D-chan and ski & golf, thanks for briniging this back on topic.
The problem is with expectancy. I was talking to a fitness student of mine, who told me that she used to love to ski, but does not do it anymore. When I asked her why, she gave me a number of reasons.
Although she had skied for about 4 years, she was never able to break out of a wedge completely. For the most part, she felt comfortable and happy on green trails. She and her husband own a ski condo at Sunday River, so she was able to ski pretty consistantly throughout the season.
This would have been fine, except she was getting pressure from her husband and friends as to why she was not "improving".
But in her mind, she was. Since she was becoming more comfortable with skiing, she was enjoying it more, even if she was not conforming to some else's standards of improvment. The pressure she was recieving from her husband and friends lead to quarrels, and eventually, they sold their condo.
Now, neither she nor her husband ski.
But listening to her talk, she sounded a bit wistful as she made the comment, "if only they would have left me alone to enjoy it my own way".
I was once at Killington, and overheard an instructor say to a student "I thought you would learn this in about 3 days! Its been 3 months! What's going on??"
When people make the decision to learn to ski as adults, they carry with them certain physical and psychological anomolies. Sometimes skiing can make someone aware of these things, and they may decide to work on them.
But this means there is a different time line for different people. And some people repsond very badly if they feel they are expected to make a certian amount of progress at a certain point.
One of the most "dangerous" trails you can ski on at Sunday River, is not the infamous White Heat, but Dreamaker. This trail is marked as green, but it is decidedly not a green.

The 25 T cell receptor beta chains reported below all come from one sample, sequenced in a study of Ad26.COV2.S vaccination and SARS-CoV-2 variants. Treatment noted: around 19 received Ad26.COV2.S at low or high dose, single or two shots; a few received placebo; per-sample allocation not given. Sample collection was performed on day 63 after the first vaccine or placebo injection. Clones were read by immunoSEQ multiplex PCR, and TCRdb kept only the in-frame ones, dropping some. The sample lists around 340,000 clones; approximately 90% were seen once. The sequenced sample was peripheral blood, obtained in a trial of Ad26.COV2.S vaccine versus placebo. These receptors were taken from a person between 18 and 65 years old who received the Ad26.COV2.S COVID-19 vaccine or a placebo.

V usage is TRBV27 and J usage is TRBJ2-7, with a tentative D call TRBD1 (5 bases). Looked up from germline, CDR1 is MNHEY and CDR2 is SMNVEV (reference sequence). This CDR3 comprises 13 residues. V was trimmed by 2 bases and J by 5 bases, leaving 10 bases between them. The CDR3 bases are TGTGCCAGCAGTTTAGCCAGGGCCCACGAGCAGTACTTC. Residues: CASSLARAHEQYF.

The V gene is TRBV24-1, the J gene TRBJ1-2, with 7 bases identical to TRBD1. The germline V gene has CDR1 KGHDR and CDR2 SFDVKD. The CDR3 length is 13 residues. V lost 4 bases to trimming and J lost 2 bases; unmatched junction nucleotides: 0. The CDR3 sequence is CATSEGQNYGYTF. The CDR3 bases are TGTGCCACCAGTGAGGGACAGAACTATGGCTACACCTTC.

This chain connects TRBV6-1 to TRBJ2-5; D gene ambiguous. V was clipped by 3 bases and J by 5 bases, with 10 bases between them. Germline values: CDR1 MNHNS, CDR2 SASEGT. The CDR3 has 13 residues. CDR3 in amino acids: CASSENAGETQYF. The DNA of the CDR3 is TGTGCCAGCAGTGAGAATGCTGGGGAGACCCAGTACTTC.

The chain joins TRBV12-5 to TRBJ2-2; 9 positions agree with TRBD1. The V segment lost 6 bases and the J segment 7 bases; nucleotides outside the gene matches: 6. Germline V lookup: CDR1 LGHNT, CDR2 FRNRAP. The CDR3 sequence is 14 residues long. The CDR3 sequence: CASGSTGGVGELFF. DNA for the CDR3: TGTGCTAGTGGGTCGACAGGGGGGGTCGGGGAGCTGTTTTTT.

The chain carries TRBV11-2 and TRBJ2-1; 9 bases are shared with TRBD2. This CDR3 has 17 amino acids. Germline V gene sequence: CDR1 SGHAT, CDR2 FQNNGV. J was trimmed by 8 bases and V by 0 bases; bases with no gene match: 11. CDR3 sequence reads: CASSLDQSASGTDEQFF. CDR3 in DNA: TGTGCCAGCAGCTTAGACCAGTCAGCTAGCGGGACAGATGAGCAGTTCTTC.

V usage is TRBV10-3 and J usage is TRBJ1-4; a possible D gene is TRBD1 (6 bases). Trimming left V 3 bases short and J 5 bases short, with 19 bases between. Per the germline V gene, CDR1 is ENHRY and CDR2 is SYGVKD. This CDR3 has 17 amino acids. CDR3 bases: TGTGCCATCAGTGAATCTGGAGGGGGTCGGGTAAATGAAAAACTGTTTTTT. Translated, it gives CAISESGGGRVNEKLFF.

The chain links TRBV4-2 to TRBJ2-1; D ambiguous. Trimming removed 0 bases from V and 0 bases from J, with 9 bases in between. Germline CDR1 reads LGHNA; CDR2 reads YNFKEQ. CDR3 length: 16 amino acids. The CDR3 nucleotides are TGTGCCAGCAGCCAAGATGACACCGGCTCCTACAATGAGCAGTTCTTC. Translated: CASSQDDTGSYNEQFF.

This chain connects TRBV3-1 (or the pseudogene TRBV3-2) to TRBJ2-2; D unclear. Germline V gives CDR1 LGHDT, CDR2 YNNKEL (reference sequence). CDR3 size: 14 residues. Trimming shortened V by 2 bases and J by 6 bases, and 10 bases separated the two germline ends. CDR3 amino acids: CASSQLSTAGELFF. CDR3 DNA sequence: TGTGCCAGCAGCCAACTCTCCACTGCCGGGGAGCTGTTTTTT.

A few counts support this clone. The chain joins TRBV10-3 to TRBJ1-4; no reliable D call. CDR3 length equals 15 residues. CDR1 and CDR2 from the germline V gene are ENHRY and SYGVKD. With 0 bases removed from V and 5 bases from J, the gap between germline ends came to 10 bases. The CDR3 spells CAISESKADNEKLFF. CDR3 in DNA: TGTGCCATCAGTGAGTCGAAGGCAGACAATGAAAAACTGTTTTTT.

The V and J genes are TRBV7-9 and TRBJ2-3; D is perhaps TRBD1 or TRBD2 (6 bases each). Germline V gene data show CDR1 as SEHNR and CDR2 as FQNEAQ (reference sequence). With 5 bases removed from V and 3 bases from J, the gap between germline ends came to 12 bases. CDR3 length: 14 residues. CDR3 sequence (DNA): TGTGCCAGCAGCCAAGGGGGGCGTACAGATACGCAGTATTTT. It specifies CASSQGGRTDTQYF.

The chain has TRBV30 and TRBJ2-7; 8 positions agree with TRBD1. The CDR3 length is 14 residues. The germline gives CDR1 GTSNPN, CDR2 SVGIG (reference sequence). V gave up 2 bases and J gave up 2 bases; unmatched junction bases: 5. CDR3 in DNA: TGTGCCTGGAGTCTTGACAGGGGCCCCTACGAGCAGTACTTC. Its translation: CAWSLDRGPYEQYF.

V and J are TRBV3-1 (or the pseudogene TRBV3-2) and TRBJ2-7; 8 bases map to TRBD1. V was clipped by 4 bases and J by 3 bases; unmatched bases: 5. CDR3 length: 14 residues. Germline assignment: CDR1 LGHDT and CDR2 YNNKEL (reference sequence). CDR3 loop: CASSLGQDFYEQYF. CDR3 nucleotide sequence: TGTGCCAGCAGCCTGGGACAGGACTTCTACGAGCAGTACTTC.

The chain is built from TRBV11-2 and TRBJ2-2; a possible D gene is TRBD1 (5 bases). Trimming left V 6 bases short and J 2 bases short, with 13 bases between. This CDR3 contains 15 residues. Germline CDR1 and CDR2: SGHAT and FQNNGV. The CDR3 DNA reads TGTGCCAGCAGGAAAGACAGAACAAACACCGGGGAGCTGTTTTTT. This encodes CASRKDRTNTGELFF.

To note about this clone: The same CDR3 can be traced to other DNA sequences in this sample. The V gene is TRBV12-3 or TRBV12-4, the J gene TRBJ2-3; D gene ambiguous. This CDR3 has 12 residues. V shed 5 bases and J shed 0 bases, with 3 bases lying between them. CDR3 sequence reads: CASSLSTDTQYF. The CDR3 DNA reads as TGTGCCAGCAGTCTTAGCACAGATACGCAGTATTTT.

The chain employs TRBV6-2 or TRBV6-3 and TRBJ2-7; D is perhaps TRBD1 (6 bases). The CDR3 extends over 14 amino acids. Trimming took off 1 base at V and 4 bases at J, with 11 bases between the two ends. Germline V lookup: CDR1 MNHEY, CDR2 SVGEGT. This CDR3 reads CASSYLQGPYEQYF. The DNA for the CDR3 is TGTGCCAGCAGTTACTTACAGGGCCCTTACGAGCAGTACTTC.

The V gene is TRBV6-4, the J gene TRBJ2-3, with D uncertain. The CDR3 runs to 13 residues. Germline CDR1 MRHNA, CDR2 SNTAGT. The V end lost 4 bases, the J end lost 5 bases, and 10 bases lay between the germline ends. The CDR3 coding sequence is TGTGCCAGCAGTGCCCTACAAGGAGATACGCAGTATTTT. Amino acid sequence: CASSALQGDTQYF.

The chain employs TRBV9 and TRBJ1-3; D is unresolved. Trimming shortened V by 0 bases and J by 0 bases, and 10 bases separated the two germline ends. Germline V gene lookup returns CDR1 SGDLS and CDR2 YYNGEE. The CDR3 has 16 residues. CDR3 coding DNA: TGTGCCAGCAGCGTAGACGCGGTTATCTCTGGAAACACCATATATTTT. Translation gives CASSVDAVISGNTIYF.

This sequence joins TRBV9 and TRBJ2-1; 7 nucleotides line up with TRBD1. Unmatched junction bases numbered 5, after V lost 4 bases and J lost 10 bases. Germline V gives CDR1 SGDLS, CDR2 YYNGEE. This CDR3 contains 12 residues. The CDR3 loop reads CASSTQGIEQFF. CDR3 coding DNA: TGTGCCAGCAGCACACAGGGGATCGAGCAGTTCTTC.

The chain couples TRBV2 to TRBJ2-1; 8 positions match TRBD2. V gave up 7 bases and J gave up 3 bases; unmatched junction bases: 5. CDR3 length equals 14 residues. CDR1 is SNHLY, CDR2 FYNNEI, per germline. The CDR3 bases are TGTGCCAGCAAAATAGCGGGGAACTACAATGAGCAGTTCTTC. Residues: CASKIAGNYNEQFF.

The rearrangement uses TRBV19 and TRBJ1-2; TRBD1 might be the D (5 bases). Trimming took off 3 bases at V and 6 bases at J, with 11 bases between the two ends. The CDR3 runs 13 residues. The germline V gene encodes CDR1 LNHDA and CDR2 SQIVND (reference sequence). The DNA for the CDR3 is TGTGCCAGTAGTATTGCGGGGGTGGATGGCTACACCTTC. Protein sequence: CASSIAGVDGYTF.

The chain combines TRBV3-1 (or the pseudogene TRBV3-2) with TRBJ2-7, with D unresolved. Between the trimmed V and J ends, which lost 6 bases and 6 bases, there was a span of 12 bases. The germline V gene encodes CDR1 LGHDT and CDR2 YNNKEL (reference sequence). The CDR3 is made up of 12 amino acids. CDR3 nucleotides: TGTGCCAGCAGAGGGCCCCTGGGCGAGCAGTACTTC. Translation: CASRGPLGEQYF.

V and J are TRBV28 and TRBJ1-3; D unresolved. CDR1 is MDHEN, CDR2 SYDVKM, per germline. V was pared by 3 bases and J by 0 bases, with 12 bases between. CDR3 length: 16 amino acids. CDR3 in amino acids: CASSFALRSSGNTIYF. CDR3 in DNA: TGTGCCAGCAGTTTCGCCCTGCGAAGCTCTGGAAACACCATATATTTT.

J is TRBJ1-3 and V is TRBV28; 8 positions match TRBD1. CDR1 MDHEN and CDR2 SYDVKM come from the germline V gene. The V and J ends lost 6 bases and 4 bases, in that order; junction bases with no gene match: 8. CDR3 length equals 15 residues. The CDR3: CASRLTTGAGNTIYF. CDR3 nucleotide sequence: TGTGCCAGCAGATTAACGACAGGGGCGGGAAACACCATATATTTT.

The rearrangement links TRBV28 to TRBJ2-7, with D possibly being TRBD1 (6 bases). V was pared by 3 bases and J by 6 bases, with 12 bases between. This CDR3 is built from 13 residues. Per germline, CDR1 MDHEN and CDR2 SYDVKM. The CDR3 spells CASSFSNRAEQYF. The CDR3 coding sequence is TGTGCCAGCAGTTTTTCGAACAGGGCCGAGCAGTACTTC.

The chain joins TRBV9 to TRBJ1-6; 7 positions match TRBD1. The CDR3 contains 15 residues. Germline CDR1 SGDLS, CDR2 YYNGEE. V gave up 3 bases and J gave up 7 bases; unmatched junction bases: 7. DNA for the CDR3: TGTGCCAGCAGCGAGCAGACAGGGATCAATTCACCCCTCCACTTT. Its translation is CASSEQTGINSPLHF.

The problem arises when people take their first ski vacation, and go from levle 1-4 in 4 days. At level 4, they ski Dreamaker, but they are not at all prepared for it.
There is probably more carnage on Dreamaker than any double diamond, not because it is such a difficult trail, but because most of the people skiing it can not do so without causing harm to themselves or others.
But for some reason, they've been lead to believe they are expected too.
There is an inherent ugliness in people who display the kind of arrogance about their skiing that Jamesdeluxe described in his bragadiccio thread. Yes, carving parallel on double black diamonds is imprsessive, but in no way does it indicate that someone is some sort of superior being!
But the ugliness turns disgusting when someone uses it as a meand of ridiculing someone else about their progress. And someone who skis parallel on a black diamonds the first year they learn to ski, but ends up with a torn ACL is not much of an inspiration!
Progress in skiing is like having sex for the first time. It has to be your own decision entirely, and no one can ridicule you into it.
In my industry, I notice fast and slow learners. The fast learners will pick up the superficiality of any acitivity, but will later on show some problems, and have to do remedial work on the basics. The slow learners often get too caught up on details, but when they finally learn something, it is truly learned.
It should be the goal of instructors to make sure fast learners are not missing crucial details, and make sure slow learners are not getting too caught up in them.